What is the role of surgery in the treatment of overactive bladder (OAB) in children?

Updated: Apr 01, 2019
  • Author: Pamela I Ellsworth, MD; Chief Editor: Edward David Kim, MD, FACS  more...
  • Print

Although neuromodulation is used more commonly in adults, this treatment approach has been used in children in whom behavioral and pharmacologic therapy fails. The exact mechanism by which neuromodulation affects detrusor overactivity is not fully understood. Sacral nerve stimulation may induce reflex-mediated inhibitory effects on the detrusor through afferent and/or efferent stimulation of the sacral nerves. In addition, stimulation of the somatic fibers of the nerves may activate the pelvic floor muscles, causing further detrusor inhibition. [45]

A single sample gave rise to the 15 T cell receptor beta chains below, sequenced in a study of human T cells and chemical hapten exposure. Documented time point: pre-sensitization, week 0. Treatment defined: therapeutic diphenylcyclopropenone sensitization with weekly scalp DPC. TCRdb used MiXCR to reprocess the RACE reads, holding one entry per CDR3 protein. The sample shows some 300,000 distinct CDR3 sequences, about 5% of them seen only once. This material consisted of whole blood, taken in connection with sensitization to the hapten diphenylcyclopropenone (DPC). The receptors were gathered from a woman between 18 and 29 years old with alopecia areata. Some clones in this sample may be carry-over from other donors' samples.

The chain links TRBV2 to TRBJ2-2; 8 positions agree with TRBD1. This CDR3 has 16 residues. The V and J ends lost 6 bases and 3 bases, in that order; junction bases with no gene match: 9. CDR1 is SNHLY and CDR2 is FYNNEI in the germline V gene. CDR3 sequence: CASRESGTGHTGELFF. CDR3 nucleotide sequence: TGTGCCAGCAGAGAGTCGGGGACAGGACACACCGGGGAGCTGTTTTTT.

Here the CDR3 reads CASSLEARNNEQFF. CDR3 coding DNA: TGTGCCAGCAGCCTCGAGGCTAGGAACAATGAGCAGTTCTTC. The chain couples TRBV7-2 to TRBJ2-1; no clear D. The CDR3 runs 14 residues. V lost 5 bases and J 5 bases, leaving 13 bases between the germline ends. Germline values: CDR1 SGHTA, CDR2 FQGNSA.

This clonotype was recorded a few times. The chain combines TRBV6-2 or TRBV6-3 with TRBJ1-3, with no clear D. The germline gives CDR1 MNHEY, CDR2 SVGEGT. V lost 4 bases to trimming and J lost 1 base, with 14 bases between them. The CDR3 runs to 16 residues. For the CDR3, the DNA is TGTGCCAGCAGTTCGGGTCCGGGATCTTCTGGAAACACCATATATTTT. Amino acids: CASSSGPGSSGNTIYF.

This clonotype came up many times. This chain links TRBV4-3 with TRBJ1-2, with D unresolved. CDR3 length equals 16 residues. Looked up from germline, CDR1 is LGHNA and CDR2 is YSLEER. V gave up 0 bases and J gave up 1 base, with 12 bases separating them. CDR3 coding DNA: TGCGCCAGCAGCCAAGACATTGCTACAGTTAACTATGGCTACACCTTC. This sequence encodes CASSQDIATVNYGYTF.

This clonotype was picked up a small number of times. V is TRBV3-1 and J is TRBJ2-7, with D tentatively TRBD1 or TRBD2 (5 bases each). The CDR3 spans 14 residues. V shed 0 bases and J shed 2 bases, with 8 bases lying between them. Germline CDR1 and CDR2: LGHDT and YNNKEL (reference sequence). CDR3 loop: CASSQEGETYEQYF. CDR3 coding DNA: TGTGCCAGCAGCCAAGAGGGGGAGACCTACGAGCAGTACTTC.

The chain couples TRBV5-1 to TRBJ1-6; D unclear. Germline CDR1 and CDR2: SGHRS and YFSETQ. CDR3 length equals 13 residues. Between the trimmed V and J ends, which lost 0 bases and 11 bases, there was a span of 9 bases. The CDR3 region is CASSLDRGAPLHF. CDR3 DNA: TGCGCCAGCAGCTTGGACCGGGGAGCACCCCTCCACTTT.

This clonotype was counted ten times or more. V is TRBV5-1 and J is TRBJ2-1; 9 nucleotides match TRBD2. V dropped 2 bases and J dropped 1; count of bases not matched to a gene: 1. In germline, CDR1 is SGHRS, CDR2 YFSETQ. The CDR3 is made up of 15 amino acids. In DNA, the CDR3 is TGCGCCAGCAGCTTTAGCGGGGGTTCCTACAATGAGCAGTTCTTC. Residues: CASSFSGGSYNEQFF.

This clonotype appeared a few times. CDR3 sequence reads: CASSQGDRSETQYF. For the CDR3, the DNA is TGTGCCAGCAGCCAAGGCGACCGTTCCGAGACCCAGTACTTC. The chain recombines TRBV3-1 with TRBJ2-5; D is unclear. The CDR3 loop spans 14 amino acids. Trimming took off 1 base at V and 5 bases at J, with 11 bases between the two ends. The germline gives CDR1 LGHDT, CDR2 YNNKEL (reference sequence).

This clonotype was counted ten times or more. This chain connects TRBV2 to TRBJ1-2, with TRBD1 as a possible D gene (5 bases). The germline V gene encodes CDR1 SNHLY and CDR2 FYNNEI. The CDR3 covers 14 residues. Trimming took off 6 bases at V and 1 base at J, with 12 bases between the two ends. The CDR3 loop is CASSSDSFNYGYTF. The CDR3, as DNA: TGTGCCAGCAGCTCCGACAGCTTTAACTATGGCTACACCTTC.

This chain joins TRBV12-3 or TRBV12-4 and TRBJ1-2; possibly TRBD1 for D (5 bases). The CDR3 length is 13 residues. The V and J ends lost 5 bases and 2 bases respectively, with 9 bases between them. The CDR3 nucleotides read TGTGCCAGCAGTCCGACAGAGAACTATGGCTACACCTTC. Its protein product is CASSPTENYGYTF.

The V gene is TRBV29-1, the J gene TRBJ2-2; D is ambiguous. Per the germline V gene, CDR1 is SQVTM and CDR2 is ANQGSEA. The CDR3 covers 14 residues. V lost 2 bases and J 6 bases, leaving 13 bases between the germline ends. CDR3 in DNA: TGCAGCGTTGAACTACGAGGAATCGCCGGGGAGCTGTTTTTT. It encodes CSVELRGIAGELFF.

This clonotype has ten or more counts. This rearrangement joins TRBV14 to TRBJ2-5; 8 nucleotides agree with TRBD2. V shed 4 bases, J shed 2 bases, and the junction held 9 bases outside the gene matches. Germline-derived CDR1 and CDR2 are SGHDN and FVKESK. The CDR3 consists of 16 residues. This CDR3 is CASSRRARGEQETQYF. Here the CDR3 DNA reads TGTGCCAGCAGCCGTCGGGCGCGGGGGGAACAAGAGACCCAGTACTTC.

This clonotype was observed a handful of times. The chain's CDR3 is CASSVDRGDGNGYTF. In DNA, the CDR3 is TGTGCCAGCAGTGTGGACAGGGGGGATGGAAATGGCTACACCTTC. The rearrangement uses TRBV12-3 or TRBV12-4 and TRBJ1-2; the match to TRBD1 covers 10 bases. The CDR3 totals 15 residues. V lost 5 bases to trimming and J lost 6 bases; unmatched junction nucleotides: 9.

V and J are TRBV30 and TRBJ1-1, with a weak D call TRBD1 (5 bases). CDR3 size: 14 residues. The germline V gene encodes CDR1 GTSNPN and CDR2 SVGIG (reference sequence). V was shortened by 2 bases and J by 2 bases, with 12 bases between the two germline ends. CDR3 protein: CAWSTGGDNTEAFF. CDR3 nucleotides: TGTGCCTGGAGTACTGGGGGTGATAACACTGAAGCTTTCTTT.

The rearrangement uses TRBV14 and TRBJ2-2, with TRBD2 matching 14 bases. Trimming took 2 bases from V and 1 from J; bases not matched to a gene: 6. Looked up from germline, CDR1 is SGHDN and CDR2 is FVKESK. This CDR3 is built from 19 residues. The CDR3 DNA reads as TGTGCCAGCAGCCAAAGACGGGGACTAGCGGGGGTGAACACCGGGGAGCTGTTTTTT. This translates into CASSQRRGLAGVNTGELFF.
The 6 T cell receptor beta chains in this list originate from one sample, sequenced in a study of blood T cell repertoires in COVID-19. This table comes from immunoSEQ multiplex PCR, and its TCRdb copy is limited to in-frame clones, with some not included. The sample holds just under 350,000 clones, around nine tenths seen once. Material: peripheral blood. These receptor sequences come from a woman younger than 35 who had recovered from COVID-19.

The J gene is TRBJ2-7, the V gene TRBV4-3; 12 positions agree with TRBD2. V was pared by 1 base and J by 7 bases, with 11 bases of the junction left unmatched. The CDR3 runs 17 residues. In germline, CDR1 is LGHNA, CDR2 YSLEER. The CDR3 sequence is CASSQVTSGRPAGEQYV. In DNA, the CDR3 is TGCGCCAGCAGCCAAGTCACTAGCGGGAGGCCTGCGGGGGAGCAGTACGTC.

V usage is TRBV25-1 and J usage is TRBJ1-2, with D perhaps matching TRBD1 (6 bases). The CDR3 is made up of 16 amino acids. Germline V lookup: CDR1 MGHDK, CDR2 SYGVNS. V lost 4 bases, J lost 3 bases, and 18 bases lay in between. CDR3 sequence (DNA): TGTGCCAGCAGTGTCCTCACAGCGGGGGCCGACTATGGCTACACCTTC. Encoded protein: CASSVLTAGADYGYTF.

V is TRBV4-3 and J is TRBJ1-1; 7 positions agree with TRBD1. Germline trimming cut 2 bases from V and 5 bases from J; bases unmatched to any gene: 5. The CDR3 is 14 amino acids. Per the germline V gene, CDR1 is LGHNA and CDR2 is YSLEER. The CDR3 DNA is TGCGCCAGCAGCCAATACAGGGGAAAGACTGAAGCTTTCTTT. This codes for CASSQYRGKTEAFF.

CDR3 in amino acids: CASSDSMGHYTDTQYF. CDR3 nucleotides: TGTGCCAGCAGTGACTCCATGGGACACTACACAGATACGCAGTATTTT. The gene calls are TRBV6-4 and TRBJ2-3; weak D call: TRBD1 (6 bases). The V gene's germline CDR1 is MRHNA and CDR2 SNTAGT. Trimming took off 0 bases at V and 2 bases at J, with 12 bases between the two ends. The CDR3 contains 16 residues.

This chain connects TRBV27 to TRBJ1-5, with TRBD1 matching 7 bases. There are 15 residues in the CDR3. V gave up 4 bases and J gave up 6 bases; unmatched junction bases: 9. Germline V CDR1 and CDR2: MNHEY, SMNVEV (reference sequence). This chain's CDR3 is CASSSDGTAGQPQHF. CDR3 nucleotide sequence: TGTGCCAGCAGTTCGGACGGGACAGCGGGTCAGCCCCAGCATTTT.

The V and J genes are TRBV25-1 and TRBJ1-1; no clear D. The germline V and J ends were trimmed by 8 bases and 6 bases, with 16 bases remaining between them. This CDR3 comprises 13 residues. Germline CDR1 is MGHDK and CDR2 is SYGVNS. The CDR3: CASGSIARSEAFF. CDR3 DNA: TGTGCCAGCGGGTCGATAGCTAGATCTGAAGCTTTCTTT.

The procedure requires surgery; thus, many parents are reluctant to proceed. In addition, the current version of the device is relatively large for a child, so this procedure may be more attractive to parents when a smaller device becomes available.

Transcutaneous stimulation has been used in children. This involves placement of surface electrodes to stimulate the sacral root (S3). Several stimulation frequencies have been used, and stimulation of 2 Hz seems to be sufficient. Researchers have not yet determined the optimal length of each stimulation during a treatment session nor how many sessions the treatment should continue. [46, 47, 48]

Surgical procedures such as bladder augmentation or autoaugmentation are rarely needed in children with idiopathic OAB but may be indicated in children with neurogenic OAB refractory to medical therapy.

Did this answer your question?
Additional feedback? (Optional)
Thank you for your feedback!